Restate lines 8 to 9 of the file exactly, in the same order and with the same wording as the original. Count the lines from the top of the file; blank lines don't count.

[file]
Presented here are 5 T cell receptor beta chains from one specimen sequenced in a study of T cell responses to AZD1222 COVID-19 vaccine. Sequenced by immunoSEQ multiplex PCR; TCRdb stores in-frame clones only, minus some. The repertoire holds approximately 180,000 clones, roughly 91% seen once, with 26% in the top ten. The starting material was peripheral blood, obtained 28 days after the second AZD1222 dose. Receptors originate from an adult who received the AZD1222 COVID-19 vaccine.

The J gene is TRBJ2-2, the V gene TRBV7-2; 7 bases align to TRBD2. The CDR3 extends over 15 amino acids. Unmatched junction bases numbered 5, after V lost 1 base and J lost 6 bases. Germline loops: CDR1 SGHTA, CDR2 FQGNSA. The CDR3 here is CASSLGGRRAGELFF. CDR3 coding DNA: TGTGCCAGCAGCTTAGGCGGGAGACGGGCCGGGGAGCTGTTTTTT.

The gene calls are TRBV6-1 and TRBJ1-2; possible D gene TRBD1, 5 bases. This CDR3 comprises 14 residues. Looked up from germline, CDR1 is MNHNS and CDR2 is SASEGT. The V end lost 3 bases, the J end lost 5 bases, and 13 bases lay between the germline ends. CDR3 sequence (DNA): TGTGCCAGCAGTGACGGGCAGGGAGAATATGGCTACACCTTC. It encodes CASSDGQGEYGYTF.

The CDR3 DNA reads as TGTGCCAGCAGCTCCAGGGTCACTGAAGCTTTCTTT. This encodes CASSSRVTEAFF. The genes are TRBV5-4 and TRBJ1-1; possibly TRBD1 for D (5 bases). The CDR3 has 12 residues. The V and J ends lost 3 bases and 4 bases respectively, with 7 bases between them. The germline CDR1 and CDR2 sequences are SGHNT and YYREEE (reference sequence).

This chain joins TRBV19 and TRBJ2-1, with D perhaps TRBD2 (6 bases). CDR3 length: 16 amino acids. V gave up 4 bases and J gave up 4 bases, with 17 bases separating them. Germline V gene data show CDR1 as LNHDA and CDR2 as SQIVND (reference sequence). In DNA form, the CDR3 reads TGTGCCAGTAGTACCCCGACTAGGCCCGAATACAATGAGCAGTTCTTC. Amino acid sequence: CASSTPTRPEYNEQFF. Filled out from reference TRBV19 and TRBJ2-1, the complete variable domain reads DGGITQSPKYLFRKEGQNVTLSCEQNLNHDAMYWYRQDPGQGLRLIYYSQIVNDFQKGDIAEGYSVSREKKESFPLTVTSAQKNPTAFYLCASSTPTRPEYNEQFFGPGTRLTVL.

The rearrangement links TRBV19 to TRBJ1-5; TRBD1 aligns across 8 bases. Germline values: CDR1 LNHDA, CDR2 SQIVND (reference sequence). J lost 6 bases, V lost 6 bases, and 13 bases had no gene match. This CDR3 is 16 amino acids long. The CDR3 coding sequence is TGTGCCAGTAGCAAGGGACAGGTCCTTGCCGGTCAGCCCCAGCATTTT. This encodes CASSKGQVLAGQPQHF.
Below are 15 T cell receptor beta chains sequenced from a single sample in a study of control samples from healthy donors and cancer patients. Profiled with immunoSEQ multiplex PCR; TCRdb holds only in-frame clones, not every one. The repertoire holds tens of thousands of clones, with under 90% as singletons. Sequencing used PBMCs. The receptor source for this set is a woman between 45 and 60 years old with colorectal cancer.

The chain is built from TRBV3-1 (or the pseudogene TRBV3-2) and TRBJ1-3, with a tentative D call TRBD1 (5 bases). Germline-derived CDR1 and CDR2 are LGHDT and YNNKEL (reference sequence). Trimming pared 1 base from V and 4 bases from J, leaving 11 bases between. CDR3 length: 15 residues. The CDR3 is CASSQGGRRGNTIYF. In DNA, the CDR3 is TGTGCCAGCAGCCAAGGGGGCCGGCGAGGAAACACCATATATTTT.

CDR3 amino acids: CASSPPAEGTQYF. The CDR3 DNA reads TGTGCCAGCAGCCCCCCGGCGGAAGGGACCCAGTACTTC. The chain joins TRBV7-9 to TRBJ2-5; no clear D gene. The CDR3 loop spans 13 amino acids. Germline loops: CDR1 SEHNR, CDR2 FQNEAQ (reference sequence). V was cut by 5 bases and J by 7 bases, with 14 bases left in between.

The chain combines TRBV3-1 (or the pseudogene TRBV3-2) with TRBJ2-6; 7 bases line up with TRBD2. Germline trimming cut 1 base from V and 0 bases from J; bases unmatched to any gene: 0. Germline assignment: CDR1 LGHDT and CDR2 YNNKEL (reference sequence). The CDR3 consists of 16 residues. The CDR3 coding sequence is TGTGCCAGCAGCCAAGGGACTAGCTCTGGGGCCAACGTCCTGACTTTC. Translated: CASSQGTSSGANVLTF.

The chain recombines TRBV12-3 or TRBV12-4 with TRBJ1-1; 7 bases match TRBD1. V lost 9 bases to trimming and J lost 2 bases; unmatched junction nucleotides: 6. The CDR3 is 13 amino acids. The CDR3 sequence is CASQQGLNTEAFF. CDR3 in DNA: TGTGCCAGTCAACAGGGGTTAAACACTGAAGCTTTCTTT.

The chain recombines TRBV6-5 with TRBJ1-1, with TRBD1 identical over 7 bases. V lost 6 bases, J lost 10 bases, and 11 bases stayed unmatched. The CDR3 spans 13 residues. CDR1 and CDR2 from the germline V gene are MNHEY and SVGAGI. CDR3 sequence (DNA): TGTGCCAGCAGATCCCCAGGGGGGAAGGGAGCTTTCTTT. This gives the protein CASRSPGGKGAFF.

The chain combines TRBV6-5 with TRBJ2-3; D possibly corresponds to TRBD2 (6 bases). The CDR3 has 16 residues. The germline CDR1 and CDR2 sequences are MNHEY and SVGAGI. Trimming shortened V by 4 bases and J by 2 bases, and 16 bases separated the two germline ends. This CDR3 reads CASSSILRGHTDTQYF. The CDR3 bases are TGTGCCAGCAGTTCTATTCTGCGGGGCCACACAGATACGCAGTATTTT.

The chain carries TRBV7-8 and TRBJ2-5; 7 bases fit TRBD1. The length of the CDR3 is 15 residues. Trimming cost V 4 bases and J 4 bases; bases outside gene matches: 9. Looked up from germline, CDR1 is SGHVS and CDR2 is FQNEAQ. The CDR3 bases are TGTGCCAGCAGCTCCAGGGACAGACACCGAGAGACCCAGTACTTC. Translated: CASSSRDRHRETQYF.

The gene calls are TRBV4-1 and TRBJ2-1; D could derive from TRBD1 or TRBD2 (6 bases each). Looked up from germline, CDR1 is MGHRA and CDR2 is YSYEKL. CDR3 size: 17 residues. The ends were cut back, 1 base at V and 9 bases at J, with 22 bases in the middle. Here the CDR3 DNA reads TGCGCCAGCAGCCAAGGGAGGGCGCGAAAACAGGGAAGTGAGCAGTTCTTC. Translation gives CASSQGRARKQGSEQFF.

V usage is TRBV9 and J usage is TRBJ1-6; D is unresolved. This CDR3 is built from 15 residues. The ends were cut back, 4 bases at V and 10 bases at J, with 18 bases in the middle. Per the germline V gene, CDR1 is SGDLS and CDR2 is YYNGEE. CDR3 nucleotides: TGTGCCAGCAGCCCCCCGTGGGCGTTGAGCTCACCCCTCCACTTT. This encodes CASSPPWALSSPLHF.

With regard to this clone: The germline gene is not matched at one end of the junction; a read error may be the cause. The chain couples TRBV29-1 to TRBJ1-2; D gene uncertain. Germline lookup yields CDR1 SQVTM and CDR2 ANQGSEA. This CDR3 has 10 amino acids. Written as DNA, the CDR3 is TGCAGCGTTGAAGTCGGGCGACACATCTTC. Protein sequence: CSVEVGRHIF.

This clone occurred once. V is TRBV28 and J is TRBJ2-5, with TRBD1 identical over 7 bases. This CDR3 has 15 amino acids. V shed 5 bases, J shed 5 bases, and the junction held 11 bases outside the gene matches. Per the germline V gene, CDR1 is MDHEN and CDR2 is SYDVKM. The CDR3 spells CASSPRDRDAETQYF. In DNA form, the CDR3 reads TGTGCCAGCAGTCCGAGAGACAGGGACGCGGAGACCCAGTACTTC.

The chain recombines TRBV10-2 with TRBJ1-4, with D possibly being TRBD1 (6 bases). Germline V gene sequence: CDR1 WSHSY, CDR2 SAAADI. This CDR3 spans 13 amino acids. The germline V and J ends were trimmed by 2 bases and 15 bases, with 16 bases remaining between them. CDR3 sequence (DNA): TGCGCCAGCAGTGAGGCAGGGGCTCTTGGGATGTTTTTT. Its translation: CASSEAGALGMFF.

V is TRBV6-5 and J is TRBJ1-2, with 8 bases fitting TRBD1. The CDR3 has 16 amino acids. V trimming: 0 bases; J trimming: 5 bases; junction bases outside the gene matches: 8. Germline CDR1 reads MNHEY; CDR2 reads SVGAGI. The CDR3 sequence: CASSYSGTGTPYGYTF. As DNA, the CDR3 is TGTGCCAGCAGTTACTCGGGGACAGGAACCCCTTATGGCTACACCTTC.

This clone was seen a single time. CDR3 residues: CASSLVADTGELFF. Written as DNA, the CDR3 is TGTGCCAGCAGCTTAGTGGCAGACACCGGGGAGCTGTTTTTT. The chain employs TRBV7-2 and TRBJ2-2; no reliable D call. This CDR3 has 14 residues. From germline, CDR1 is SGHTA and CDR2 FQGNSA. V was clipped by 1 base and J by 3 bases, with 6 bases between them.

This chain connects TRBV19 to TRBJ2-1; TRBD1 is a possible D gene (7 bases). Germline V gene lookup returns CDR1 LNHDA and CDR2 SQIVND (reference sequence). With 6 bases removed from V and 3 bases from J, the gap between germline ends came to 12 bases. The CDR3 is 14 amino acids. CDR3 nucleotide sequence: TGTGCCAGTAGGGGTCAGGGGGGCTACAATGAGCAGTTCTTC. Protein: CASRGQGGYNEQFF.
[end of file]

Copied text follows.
The chain is built from TRBV3-1 (or the pseudogene TRBV3-2) and TRBJ1-3, with a tentative D call TRBD1 (5 bases). Germline-derived CDR1 and CDR2 are LGHDT and YNNKEL (reference sequence). Trimming pared 1 base from V and 4 bases from J, leaving 11 bases between. CDR3 length: 15 residues. The CDR3 is CASSQGGRRGNTIYF. In DNA, the CDR3 is TGTGCCAGCAGCCAAGGGGGCCGGCGAGGAAACACCATATATTTT.

CDR3 amino acids: CASSPPAEGTQYF. The CDR3 DNA reads TGTGCCAGCAGCCCCCCGGCGGAAGGGACCCAGTACTTC. The chain joins TRBV7-9 to TRBJ2-5; no clear D gene. The CDR3 loop spans 13 amino acids. Germline loops: CDR1 SEHNR, CDR2 FQNEAQ (reference sequence). V was cut by 5 bases and J by 7 bases, with 14 bases left in between.